Being a bachelor has some drawbacks, one being the inevitable slide into, well, one could almost say barbarism as far as the state of ones home goes. A women's main job in life is to civilize her man. Not having one to do this for me, I was well on the way to a very barbaric home life when Mrs Maria Zuma crossed my path.
Click on photo to enlarge.
Took this picture of Maria this afternoon as she was preparing to leave, used my cell phone and she was unaware that I was photographing here, hence the puzzled look on her face when I called her. When she saw her photo she let out a indignant "HAUW" a word Zulus use when they are not happy with something. Told me in no uncertain terms that if she knew she was been photographed she would have smiled. Then she laughed at the fact that she was dressed totally in red. I told she looked very smart which pleased her no end. Women are all the same, just notice what they are wearing, compliment them, and they are happy.
As you can see by the fly fishing vest hanging over the chair, exercise machine, etc., Maria has not quite succeeded in her civilizing mission with this bachelor.
Maria started working for me 10 years ago while I was living on a farm 20km north of Estcourt near a small village called Frere. Her aunt asked me if I would not employ her as the family were having a hard time financially. At the time I was not in a much better position being self employed and living on a shoe string. We came to an agreement that she would work for me in the garden at R10 a day, little more than $1,(you can't buy much more than a couple of loaves's of bread with that). I would supply seed, fertilizer and gardening tools, she would do the work, we would split the income from the garden 50/50, and she could take vegetables home. Soon there was a flourishing garden and the locals were queuing up to buy the produce.
Before I knew it Maria was running my home too, cooking, washing, ironing and cleaning.
Maria keeps complaining about fact that we don't have a vegetable garden here.
Maria is married with four children. Her husband Sipho is a very dignified looking man with a deep voice and a slow deliberate way of talking. He has decided that he is too old to work, (he is a long way from 60). Her oldest son Mondli is slightly retarded, due to a long and difficult birth. I helped her get a disability grant for him, which immediately put the family on a positive economic footing, (this is when Sipho decided he was too old to work).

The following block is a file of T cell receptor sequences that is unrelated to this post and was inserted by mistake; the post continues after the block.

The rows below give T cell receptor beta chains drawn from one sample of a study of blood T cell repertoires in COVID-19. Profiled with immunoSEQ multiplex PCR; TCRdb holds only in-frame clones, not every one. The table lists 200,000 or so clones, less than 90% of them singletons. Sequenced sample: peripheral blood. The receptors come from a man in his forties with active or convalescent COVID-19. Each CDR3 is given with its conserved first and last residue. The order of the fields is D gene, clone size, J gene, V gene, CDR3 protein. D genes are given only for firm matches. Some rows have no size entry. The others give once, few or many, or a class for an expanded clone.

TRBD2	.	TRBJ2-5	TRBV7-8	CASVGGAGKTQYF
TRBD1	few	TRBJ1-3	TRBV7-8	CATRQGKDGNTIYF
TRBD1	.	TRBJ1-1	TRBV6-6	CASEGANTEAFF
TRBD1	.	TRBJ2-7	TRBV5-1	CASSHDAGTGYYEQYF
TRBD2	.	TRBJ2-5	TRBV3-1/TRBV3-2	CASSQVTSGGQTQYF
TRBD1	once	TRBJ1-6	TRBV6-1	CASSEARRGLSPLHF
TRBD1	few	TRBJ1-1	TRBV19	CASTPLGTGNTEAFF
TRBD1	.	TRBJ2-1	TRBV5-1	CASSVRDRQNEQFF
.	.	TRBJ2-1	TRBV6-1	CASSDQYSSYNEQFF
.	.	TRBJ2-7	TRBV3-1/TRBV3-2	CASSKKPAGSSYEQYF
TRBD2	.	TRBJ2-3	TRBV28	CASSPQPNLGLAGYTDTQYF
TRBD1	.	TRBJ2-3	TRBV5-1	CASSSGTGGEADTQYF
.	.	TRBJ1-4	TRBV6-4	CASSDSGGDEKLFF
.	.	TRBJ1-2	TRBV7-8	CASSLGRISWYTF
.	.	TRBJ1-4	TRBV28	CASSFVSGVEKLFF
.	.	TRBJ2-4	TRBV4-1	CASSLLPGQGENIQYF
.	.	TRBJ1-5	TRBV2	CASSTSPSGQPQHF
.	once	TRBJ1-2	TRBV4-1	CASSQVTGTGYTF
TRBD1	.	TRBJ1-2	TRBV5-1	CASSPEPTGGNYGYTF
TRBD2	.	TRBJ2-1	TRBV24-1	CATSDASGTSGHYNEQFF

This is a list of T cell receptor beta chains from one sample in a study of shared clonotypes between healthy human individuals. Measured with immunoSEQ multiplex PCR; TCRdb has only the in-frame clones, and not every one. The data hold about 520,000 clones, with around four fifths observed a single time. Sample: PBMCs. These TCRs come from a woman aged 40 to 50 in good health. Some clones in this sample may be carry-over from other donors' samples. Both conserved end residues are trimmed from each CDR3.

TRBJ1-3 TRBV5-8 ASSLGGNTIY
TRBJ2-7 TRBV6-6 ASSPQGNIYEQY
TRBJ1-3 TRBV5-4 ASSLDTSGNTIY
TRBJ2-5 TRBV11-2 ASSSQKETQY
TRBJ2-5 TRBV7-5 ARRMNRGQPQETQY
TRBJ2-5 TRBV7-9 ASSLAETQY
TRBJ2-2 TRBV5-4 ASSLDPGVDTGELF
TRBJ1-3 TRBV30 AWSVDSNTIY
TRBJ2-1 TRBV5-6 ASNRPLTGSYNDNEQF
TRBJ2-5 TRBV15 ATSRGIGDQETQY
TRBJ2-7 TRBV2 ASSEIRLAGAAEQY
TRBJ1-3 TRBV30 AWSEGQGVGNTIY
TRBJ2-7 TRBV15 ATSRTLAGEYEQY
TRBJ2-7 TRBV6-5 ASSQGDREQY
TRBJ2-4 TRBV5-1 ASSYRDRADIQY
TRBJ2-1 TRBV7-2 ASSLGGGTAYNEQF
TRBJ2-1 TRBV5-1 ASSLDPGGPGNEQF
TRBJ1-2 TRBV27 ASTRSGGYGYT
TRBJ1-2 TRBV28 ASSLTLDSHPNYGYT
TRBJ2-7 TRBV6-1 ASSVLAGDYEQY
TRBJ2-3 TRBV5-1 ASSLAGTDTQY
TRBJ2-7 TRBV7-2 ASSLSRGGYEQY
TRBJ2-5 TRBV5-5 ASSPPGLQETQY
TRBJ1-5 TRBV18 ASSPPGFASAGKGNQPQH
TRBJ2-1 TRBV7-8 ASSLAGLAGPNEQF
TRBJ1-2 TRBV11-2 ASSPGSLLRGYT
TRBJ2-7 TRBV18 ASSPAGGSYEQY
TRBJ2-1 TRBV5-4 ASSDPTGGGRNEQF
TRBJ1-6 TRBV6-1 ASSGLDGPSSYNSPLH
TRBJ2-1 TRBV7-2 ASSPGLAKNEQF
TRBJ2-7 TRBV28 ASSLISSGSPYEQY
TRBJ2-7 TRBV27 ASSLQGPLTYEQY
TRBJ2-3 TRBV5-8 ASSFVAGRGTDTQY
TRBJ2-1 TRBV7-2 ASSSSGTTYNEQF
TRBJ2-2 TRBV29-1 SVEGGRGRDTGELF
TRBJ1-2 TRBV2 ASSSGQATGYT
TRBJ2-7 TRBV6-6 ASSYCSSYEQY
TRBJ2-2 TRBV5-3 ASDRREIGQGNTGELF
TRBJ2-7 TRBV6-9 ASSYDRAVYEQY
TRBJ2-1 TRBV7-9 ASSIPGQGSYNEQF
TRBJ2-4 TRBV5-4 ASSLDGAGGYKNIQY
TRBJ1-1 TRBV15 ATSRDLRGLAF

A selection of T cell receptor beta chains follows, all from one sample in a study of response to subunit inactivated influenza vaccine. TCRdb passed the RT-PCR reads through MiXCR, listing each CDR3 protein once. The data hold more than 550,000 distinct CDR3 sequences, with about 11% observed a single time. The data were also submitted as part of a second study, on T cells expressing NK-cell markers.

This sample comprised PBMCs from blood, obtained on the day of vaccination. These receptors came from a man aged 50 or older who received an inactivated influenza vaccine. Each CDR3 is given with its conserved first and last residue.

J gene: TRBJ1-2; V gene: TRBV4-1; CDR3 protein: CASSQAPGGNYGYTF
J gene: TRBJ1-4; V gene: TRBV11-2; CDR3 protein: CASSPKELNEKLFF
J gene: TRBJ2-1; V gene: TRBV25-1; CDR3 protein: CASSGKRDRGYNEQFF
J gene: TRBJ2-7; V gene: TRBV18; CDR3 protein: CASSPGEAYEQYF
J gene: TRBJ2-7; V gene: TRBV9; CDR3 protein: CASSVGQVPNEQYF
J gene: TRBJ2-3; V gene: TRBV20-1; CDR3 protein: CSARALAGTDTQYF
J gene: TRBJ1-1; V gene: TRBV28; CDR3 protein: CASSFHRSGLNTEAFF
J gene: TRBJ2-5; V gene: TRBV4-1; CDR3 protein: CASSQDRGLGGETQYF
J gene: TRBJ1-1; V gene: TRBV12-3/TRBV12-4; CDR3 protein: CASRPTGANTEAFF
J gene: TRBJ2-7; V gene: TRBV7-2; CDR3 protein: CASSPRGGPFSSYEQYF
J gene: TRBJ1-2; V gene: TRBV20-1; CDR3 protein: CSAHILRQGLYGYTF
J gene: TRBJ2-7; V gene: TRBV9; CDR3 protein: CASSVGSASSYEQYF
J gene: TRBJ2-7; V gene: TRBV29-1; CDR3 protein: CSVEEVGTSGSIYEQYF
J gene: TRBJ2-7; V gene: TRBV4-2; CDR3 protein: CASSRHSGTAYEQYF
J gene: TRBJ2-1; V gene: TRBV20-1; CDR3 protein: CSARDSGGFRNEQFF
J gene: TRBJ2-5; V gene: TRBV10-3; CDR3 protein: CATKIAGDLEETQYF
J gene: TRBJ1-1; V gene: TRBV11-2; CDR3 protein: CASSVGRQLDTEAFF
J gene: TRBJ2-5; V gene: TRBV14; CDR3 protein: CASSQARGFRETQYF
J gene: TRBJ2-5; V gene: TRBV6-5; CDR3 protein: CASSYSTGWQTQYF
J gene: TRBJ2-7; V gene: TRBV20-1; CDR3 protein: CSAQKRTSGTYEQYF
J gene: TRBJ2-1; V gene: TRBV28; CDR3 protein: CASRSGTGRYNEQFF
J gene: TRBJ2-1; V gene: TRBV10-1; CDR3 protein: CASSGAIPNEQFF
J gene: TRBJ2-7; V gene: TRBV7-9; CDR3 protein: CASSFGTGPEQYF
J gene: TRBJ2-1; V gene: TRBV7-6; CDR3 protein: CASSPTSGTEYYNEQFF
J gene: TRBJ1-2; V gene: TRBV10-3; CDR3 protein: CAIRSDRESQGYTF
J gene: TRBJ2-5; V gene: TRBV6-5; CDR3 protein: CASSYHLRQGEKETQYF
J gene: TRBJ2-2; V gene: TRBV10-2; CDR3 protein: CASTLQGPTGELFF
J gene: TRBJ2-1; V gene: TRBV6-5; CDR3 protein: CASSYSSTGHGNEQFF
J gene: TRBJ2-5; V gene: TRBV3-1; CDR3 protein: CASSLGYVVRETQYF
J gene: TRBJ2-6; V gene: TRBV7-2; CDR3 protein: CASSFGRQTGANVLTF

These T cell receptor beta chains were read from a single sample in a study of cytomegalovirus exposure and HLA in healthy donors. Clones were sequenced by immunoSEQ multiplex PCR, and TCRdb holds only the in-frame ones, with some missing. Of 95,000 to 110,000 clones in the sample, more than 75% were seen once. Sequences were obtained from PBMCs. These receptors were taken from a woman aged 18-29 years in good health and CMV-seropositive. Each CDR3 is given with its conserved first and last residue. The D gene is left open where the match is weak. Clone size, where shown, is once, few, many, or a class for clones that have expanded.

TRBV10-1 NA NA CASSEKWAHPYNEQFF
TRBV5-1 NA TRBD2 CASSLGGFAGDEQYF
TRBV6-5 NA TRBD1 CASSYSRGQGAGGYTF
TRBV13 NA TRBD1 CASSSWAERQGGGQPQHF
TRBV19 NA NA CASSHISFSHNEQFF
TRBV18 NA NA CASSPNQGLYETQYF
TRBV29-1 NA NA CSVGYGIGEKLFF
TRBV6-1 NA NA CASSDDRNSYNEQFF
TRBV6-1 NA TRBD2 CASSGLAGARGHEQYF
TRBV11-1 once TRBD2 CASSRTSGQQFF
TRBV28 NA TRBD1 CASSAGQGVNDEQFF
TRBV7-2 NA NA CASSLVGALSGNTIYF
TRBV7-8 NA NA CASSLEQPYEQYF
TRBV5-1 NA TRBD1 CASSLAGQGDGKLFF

Sibonelo is the second eldest son, and his mother pride and joy. Sibonelo is a long distance truck driver. He also supports the family financially and buys such things as refrigerator's, TV's and other luxuries for the home.
When things were financially difficult for the family, Sibonelo went to live with an uncle in Durban who, fed, clothed him, and paid his school fees. When he came home to Frere for the school holidays, he would come and visit me. He would greet me in Zulu "Sawubono Nkozana". Which means I see you sir. We would enquire about each others health, how his school work was going, etc. I would fetch him a cool drink and a snack, then he would sit on the floor floor at my knee for an hour or more not saying anything. Then as quietly as he came he would get up and greet me in Zulu, "Salle kahle Nkozana, which means stay well, and leave. This happened every holiday. Today he is a grown man and he at least agrees to sit on a chair, he is still as quiet as ever though.
Then there is a daughter, Gugu, who is studying catering and hospitality management, who wants to follow a career in tourism. Lastly is the youngest so S'Ne (short for S'Nenhlanhla) who is in grade 10. A quiet well behaved boy who's only concession to being a teenager is a small gold stud in his left ear. He is also a very snazzy dresser. S'Ne wants be a truck driver like his big brother.
Maria is a very intelligent woman, but she has had very little education and can speak no English. My Zulu has improved by leaps and bounds since she has worked for me. Maria works three days a week for me, while she is here she has her radio on Nkozi FM, the Zulu radio station. So the only news I hear is in Zulu, improving my Zulu still more.
As my financial position improved so has my ability to pay her, she now earns much more than R10 a day, I also pay her taxi fare to and from work. Maria has been such a blessing to me that whatever I pay her won't be enough. More like a sister to me than a servant, and although she is younger than me, sometimes a mother. She often reminds me not to worry too much about this life, because in our Fathers house there are many mansions waiting for us.